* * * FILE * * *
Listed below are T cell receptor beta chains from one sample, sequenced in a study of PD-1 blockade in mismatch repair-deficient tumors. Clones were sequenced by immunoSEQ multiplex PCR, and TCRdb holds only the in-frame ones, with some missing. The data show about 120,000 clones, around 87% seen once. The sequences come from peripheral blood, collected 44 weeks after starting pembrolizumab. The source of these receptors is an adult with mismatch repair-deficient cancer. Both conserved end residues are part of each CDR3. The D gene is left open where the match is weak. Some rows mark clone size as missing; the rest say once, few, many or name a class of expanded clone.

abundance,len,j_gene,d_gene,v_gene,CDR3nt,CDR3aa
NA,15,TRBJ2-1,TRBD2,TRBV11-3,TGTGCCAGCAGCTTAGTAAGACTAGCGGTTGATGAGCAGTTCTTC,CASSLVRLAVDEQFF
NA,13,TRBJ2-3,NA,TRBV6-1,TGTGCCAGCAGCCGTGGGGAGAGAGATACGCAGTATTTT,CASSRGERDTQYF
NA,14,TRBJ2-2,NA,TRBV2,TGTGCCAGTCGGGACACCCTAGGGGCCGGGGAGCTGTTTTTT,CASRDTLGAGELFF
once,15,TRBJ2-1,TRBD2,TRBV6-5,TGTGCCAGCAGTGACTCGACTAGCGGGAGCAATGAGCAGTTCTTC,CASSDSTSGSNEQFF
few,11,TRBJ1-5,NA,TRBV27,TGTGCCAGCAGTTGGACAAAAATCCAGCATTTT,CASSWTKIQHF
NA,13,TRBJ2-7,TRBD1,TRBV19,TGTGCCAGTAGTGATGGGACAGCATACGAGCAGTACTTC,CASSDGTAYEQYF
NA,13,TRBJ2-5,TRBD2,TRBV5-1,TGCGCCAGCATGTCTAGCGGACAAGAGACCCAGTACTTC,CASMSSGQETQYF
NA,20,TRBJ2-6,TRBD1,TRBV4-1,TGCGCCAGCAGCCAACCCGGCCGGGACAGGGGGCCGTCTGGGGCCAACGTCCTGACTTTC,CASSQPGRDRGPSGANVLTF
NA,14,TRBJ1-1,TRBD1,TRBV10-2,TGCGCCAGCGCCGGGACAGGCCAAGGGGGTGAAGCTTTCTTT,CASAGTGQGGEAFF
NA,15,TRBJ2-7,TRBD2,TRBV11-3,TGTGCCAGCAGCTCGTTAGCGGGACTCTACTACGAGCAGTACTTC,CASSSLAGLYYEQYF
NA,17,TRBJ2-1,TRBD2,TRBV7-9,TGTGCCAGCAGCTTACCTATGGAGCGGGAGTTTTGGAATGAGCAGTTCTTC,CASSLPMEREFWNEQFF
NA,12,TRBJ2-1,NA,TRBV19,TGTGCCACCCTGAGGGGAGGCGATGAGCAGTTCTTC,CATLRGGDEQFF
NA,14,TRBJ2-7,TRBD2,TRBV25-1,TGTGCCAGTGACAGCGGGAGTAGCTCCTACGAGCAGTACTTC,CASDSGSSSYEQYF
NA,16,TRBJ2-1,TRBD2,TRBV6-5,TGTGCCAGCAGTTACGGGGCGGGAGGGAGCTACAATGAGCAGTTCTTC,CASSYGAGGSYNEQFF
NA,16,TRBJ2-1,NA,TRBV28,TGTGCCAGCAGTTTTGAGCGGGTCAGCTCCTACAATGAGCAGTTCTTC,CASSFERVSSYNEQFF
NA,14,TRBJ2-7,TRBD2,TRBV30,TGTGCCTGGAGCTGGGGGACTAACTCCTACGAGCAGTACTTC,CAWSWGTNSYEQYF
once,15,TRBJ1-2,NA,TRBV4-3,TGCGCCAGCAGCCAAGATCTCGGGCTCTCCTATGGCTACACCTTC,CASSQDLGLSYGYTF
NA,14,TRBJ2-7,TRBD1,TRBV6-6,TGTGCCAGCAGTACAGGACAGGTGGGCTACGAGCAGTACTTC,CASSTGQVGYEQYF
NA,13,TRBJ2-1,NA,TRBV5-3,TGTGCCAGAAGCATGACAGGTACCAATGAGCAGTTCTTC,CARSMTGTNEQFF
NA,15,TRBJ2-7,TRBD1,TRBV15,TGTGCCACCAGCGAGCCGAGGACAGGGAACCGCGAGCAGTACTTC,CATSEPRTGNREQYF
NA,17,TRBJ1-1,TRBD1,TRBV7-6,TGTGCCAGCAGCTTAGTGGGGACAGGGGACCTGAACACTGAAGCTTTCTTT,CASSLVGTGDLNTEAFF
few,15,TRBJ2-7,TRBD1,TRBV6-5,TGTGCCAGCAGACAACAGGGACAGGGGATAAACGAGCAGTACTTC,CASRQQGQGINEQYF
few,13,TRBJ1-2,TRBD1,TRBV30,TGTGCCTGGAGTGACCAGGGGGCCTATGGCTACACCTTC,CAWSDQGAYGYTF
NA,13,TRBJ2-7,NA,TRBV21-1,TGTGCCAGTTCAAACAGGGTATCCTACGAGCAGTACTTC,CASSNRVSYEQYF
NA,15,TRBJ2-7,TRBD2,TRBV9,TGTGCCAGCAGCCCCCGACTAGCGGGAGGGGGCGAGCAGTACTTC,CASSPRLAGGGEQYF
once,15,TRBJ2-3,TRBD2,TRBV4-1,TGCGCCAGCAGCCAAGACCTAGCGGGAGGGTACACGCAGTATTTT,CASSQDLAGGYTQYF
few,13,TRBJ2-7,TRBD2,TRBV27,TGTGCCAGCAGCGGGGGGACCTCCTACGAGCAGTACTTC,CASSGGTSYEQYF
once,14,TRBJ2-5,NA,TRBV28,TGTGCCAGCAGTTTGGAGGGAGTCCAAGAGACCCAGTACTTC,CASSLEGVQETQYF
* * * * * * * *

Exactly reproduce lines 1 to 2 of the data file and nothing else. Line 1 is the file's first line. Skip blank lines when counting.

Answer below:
Listed below are T cell receptor beta chains from one sample, sequenced in a study of PD-1 blockade in mismatch repair-deficient tumors. Clones were sequenced by immunoSEQ multiplex PCR, and TCRdb holds only the in-frame ones, with some missing. The data show about 120,000 clones, around 87% seen once. The sequences come from peripheral blood, collected 44 weeks after starting pembrolizumab. The source of these receptors is an adult with mismatch repair-deficient cancer. Both conserved end residues are part of each CDR3. The D gene is left open where the match is weak. Some rows mark clone size as missing; the rest say once, few, many or name a class of expanded clone.

abundance,len,j_gene,d_gene,v_gene,CDR3nt,CDR3aa